32. The applicant also found it remarkable that the appellate court had considered a hearing to be unnecessary without giving any further reasons. He therefore could not assess whether the decisions had been in compliance with the 1971 Act.
B. The Court’s assessment
1. Applicability of Article 6 § 1
33. The Court observes that the proceedings at issue concerned the applicant’s claim to benefits under a social-security scheme. They determined the preliminary question whether the Office’s decision of 24 April 1987 had been based on obviously incomplete material and thus whether there was a basis under chapter 20, section 10 a of the 1962 Act to review that decision. It is true that the Administrative Court of Appeal, in finding that there was no such basis, did not formally examine the merits of the case. However, the preliminary question and the merits were indissociable in that an examination of the former necessarily involved an assessment of the merits. As is shown by the opinion of the dissenting judges in the appellate court and the judgment of the County Administrative Court, the conclusion that there was a basis to review the Office’s original decision to refuse the applicant disability benefits necessarily led to a reversal of that decision and a finding that the applicant was entitled to the benefits in question. The Court further notes that, in appealing against the first instance judgment, the Board relied on the contention that it had not been shown that the applicant had a need of assistance or extra expenses which attained the level required under the 1962 Act and thus, in essence, argued on the merits of the applicant’s claim. In the Court’s opinion, these circumstances show that, in examining the Board’s appeal and determining the preliminary question whether there was a basis for a review of the Office’s original decision, the appellate court did not merely examine a procedural issue but in fact assessed the merits of the case. The Court therefore concludes that its examination involved a determination of “civil rights and obligations” and that the proceedings in the case accordingly fall within the scope of Article 6 § 1 (see, among other authorities, Duclos v. France, judgment of 17 December 1996, Reports of Judgments and Decisions 1996-VI, pp. 2179-80, § 53).
2. Compliance with Article 6 § 1
34. The Court first finds that the entitlement to a “public hearing” in Article 6 § 1 necessarily implies a right to an “oral hearing”. However, the obligation under Article 6 § 1 to hold a public hearing is not an absolute one. Thus, a hearing may be dispensed with if a party unequivocally waives his or her right thereto and there are no questions of public interest making a hearing necessary. A waiver can be done explicitly or tacitly, in the latter case for example by refraining from submitting or maintaining a request for a hearing (see, among other authorities, Håkansson and Sturesson v. Sweden, judgment of 21 February 1990, Series A no. 171-A, p. 20, § 66; and Schuler-Zgraggen v. Switzerland, judgment of 24 June 1993, Series A no. 263, pp. 19-20, § 58).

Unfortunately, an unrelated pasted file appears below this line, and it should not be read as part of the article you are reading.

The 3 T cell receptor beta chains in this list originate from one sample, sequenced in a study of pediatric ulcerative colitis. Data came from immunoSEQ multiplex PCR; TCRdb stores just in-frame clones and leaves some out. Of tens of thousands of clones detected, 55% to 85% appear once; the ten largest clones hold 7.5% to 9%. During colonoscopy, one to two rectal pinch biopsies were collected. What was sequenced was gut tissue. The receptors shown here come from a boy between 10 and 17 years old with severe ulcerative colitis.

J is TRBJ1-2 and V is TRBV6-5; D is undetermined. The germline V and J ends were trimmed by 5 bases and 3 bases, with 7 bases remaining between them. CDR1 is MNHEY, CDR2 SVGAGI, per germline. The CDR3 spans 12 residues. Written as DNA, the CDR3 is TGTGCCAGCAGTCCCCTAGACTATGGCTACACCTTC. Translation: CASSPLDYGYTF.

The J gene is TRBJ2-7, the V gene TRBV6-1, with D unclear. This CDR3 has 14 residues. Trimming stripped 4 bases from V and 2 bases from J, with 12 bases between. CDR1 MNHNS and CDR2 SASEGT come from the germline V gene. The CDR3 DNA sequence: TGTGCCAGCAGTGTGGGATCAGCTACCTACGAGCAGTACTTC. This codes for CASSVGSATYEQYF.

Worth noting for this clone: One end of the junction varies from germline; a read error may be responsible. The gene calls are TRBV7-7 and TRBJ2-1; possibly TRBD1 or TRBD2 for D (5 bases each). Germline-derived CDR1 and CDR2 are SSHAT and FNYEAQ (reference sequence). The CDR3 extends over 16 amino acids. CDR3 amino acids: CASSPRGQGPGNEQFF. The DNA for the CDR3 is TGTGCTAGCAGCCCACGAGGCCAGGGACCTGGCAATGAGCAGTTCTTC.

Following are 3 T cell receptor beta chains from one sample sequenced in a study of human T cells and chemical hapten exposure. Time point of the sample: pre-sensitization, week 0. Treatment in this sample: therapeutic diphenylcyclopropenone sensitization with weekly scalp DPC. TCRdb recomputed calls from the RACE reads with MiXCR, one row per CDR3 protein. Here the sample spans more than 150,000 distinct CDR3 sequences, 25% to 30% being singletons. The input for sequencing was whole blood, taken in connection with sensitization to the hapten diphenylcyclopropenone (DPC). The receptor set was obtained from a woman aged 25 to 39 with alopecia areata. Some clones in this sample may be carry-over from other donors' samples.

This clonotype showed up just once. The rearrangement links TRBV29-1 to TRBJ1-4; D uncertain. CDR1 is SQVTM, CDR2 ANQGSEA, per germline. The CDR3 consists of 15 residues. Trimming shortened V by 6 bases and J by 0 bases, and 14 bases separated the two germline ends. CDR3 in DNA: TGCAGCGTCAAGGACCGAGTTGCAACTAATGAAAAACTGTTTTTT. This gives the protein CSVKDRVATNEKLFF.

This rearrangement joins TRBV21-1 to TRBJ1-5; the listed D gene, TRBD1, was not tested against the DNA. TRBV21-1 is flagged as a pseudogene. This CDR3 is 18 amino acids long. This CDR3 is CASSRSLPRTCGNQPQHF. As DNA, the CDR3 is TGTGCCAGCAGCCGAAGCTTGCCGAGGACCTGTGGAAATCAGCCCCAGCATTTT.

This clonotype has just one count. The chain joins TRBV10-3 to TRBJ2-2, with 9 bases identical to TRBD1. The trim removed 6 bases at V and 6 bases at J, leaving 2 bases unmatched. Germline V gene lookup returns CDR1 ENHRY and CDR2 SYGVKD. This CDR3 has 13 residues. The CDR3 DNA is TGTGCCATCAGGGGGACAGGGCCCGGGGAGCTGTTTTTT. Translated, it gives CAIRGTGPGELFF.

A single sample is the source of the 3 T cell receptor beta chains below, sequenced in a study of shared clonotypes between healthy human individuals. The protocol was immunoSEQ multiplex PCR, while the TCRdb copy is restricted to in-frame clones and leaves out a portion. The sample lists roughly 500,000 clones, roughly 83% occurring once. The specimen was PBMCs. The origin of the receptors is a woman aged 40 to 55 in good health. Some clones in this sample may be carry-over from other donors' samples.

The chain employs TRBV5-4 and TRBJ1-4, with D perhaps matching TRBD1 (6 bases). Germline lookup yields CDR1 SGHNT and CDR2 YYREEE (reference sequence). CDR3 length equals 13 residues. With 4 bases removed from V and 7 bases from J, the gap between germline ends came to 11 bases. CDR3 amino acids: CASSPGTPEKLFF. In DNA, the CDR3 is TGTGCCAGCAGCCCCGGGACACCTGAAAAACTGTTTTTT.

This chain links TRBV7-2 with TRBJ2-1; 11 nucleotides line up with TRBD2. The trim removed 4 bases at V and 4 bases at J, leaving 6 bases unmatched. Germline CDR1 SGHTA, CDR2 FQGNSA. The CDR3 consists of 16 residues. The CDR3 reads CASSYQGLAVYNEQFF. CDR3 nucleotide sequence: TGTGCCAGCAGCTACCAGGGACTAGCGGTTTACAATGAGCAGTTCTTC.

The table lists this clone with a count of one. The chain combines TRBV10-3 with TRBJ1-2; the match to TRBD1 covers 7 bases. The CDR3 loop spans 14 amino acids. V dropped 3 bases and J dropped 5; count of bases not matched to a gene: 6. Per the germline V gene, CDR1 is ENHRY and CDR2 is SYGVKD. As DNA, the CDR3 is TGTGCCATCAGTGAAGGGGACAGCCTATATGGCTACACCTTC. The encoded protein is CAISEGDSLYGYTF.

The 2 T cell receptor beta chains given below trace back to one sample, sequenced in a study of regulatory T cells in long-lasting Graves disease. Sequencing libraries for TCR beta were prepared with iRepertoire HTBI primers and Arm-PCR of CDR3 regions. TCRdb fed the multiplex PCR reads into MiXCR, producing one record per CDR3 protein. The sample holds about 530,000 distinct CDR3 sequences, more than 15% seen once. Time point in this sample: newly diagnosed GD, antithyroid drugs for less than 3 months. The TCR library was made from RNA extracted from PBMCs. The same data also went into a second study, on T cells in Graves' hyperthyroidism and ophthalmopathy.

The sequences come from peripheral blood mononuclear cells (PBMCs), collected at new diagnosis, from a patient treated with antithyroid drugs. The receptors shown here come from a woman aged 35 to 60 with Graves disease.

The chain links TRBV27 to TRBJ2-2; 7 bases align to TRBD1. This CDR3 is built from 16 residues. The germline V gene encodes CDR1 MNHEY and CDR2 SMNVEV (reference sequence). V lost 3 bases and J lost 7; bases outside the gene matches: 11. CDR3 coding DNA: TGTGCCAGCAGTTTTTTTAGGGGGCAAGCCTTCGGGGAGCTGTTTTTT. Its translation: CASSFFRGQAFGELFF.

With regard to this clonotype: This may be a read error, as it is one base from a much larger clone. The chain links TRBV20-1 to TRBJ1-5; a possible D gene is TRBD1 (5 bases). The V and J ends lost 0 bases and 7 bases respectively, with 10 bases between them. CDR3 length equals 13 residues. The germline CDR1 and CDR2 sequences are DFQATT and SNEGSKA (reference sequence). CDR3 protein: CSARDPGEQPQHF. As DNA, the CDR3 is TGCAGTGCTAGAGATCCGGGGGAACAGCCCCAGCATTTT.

Furthermore, a hearing may not be necessary due to exceptional circumstances of the case, for example when it raises no questions of fact or law which cannot be adequately resolved on the basis of the case-file and the parties’ written observations (see, mutatis mutandis, Fredin v. Sweden (no. 2), judgment of 23 February 1994, Series A no. 283-A, pp. 10-11, §§ 21-22; and Fischer v. Austria, judgment of 26 April 1995, Series A no. 312, pp. 20-21, § 44).
35. In the present case, the Court notes that the applicant did not request a hearing before the County Administrative Court. As Section 9 of the 1971 Act provided that the proceedings before the administrative courts were normally in writing, the applicant could have been expected to request a hearing before that court if he attached importance to it. He did not do so, however, and the Court therefore finds that he can reasonably be considered to have waived his right to a hearing before the County Administrative Court.
Moreover, the Supreme Administrative Court only determined whether or not leave to appeal should be granted and, as a consequence of its refusal to grant leave, did not make a full examination of the applicant’s case. Even assuming that Article 6 § 1 applies to the determination of this question, the Court finds that it could be adequately resolved on the basis of the case file and the written submissions and that, accordingly, the absence of an oral hearing before the Supreme Administrative Court was justified.